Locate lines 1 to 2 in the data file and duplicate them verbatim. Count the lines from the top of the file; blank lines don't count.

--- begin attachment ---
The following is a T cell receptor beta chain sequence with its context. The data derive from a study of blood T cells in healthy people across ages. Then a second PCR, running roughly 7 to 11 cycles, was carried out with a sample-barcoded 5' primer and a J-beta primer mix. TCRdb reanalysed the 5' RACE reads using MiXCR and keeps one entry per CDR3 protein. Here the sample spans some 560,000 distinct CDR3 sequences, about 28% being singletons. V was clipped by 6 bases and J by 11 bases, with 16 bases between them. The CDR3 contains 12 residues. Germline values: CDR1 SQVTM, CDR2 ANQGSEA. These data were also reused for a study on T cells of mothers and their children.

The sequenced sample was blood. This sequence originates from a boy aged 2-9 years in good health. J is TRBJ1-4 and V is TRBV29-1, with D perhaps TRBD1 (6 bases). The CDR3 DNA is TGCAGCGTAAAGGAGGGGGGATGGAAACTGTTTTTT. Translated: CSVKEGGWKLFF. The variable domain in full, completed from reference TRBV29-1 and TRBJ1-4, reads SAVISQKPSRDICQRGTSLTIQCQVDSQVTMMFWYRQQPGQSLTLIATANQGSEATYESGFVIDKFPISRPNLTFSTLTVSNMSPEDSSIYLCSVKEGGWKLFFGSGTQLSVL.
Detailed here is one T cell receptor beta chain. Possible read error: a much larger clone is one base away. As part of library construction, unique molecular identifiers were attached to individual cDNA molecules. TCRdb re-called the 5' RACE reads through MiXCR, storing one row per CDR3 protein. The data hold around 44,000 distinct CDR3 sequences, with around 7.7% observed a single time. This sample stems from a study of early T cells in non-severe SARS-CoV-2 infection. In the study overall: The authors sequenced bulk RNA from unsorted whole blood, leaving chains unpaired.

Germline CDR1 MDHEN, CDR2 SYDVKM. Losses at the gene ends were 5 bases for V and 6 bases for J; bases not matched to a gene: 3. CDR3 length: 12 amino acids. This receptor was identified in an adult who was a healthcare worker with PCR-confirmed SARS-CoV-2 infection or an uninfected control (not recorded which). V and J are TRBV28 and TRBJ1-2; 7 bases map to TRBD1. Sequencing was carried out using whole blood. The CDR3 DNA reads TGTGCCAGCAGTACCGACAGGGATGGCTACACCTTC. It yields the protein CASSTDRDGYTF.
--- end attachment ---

The following is a T cell receptor beta chain sequence with its context. The data derive from a study of blood T cells in healthy people across ages. Then a second PCR, running roughly 7 to 11 cycles, was carried out with a sample-barcoded 5' primer and a J-beta primer mix. TCRdb reanalysed the 5' RACE reads using MiXCR and keeps one entry per CDR3 protein. Here the sample spans some 560,000 distinct CDR3 sequences, about 28% being singletons. V was clipped by 6 bases and J by 11 bases, with 16 bases between them. The CDR3 contains 12 residues. Germline values: CDR1 SQVTM, CDR2 ANQGSEA. These data were also reused for a study on T cells of mothers and their children.

The sequenced sample was blood. This sequence originates from a boy aged 2-9 years in good health. J is TRBJ1-4 and V is TRBV29-1, with D perhaps TRBD1 (6 bases). The CDR3 DNA is TGCAGCGTAAAGGAGGGGGGATGGAAACTGTTTTTT. Translated: CSVKEGGWKLFF. The variable domain in full, completed from reference TRBV29-1 and TRBJ1-4, reads SAVISQKPSRDICQRGTSLTIQCQVDSQVTMMFWYRQQPGQSLTLIATANQGSEATYESGFVIDKFPISRPNLTFSTLTVSNMSPEDSSIYLCSVKEGGWKLFFGSGTQLSVL.